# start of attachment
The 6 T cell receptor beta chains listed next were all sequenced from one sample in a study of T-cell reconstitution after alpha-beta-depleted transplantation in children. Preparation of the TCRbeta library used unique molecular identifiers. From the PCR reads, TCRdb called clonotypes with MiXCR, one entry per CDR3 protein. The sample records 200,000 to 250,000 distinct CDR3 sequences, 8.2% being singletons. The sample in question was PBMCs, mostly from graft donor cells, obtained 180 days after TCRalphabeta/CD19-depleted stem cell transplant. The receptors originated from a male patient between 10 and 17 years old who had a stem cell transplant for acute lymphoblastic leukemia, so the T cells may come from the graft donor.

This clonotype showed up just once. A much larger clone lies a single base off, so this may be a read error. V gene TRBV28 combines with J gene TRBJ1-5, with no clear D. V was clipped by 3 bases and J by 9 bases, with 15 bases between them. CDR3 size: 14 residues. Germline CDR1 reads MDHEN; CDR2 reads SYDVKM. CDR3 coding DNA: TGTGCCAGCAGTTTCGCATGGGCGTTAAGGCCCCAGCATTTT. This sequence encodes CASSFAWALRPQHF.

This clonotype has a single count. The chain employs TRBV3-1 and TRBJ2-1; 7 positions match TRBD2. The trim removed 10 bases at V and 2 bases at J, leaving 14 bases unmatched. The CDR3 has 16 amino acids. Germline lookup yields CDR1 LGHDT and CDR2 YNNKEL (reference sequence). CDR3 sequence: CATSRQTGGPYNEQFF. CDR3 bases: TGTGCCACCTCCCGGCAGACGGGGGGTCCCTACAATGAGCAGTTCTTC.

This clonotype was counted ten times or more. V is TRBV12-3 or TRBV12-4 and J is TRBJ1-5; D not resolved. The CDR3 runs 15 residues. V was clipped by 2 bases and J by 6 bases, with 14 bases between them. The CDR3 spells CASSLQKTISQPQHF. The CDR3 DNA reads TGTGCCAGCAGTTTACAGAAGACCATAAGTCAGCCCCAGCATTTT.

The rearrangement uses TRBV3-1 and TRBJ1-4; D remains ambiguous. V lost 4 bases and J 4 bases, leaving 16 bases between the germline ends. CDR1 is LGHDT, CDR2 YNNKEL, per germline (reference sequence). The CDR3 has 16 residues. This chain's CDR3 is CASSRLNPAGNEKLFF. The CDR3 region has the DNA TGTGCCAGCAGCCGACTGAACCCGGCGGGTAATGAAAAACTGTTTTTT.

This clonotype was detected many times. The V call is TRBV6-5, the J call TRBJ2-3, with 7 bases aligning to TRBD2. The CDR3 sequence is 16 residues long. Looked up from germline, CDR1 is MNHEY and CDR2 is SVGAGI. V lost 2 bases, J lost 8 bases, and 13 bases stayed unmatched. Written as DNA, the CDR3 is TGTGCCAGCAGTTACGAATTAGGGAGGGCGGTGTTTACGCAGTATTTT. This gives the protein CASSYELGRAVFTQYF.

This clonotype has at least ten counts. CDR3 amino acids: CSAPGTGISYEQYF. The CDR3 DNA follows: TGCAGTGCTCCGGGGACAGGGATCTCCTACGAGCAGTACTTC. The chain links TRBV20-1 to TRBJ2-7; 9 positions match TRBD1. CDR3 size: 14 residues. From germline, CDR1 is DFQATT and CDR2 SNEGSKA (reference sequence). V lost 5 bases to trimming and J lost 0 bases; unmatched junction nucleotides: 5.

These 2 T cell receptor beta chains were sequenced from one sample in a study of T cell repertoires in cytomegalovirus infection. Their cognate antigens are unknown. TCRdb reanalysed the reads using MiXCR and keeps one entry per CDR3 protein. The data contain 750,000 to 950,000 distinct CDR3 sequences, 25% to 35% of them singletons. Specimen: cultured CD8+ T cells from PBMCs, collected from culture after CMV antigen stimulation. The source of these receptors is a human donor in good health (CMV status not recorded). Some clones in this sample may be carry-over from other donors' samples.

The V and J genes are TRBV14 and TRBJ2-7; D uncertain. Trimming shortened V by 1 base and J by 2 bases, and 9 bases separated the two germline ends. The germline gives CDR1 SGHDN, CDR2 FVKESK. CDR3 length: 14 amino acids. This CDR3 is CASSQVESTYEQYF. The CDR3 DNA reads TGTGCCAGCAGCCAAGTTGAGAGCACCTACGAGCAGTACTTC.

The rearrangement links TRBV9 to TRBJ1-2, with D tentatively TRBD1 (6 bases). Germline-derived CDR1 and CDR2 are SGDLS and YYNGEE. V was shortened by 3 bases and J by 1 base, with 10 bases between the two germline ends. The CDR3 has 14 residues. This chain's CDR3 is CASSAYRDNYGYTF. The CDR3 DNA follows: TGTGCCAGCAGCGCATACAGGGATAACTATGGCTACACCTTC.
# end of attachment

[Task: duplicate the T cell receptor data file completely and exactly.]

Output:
The 6 T cell receptor beta chains listed next were all sequenced from one sample in a study of T-cell reconstitution after alpha-beta-depleted transplantation in children. Preparation of the TCRbeta library used unique molecular identifiers. From the PCR reads, TCRdb called clonotypes with MiXCR, one entry per CDR3 protein. The sample records 200,000 to 250,000 distinct CDR3 sequences, 8.2% being singletons. The sample in question was PBMCs, mostly from graft donor cells, obtained 180 days after TCRalphabeta/CD19-depleted stem cell transplant. The receptors originated from a male patient between 10 and 17 years old who had a stem cell transplant for acute lymphoblastic leukemia, so the T cells may come from the graft donor.

This clonotype showed up just once. A much larger clone lies a single base off, so this may be a read error. V gene TRBV28 combines with J gene TRBJ1-5, with no clear D. V was clipped by 3 bases and J by 9 bases, with 15 bases between them. CDR3 size: 14 residues. Germline CDR1 reads MDHEN; CDR2 reads SYDVKM. CDR3 coding DNA: TGTGCCAGCAGTTTCGCATGGGCGTTAAGGCCCCAGCATTTT. This sequence encodes CASSFAWALRPQHF.

This clonotype has a single count. The chain employs TRBV3-1 and TRBJ2-1; 7 positions match TRBD2. The trim removed 10 bases at V and 2 bases at J, leaving 14 bases unmatched. The CDR3 has 16 amino acids. Germline lookup yields CDR1 LGHDT and CDR2 YNNKEL (reference sequence). CDR3 sequence: CATSRQTGGPYNEQFF. CDR3 bases: TGTGCCACCTCCCGGCAGACGGGGGGTCCCTACAATGAGCAGTTCTTC.

This clonotype was counted ten times or more. V is TRBV12-3 or TRBV12-4 and J is TRBJ1-5; D not resolved. The CDR3 runs 15 residues. V was clipped by 2 bases and J by 6 bases, with 14 bases between them. The CDR3 spells CASSLQKTISQPQHF. The CDR3 DNA reads TGTGCCAGCAGTTTACAGAAGACCATAAGTCAGCCCCAGCATTTT.

The rearrangement uses TRBV3-1 and TRBJ1-4; D remains ambiguous. V lost 4 bases and J 4 bases, leaving 16 bases between the germline ends. CDR1 is LGHDT, CDR2 YNNKEL, per germline (reference sequence). The CDR3 has 16 residues. This chain's CDR3 is CASSRLNPAGNEKLFF. The CDR3 region has the DNA TGTGCCAGCAGCCGACTGAACCCGGCGGGTAATGAAAAACTGTTTTTT.

This clonotype was detected many times. The V call is TRBV6-5, the J call TRBJ2-3, with 7 bases aligning to TRBD2. The CDR3 sequence is 16 residues long. Looked up from germline, CDR1 is MNHEY and CDR2 is SVGAGI. V lost 2 bases, J lost 8 bases, and 13 bases stayed unmatched. Written as DNA, the CDR3 is TGTGCCAGCAGTTACGAATTAGGGAGGGCGGTGTTTACGCAGTATTTT. This gives the protein CASSYELGRAVFTQYF.

This clonotype has at least ten counts. CDR3 amino acids: CSAPGTGISYEQYF. The CDR3 DNA follows: TGCAGTGCTCCGGGGACAGGGATCTCCTACGAGCAGTACTTC. The chain links TRBV20-1 to TRBJ2-7; 9 positions match TRBD1. CDR3 size: 14 residues. From germline, CDR1 is DFQATT and CDR2 SNEGSKA (reference sequence). V lost 5 bases to trimming and J lost 0 bases; unmatched junction nucleotides: 5.

These 2 T cell receptor beta chains were sequenced from one sample in a study of T cell repertoires in cytomegalovirus infection. Their cognate antigens are unknown. TCRdb reanalysed the reads using MiXCR and keeps one entry per CDR3 protein. The data contain 750,000 to 950,000 distinct CDR3 sequences, 25% to 35% of them singletons. Specimen: cultured CD8+ T cells from PBMCs, collected from culture after CMV antigen stimulation. The source of these receptors is a human donor in good health (CMV status not recorded). Some clones in this sample may be carry-over from other donors' samples.

The V and J genes are TRBV14 and TRBJ2-7; D uncertain. Trimming shortened V by 1 base and J by 2 bases, and 9 bases separated the two germline ends. The germline gives CDR1 SGHDN, CDR2 FVKESK. CDR3 length: 14 amino acids. This CDR3 is CASSQVESTYEQYF. The CDR3 DNA reads TGTGCCAGCAGCCAAGTTGAGAGCACCTACGAGCAGTACTTC.

The rearrangement links TRBV9 to TRBJ1-2, with D tentatively TRBD1 (6 bases). Germline-derived CDR1 and CDR2 are SGDLS and YYNGEE. V was shortened by 3 bases and J by 1 base, with 10 bases between the two germline ends. The CDR3 has 14 residues. This chain's CDR3 is CASSAYRDNYGYTF. The CDR3 DNA follows: TGTGCCAGCAGCGCATACAGGGATAACTATGGCTACACCTTC.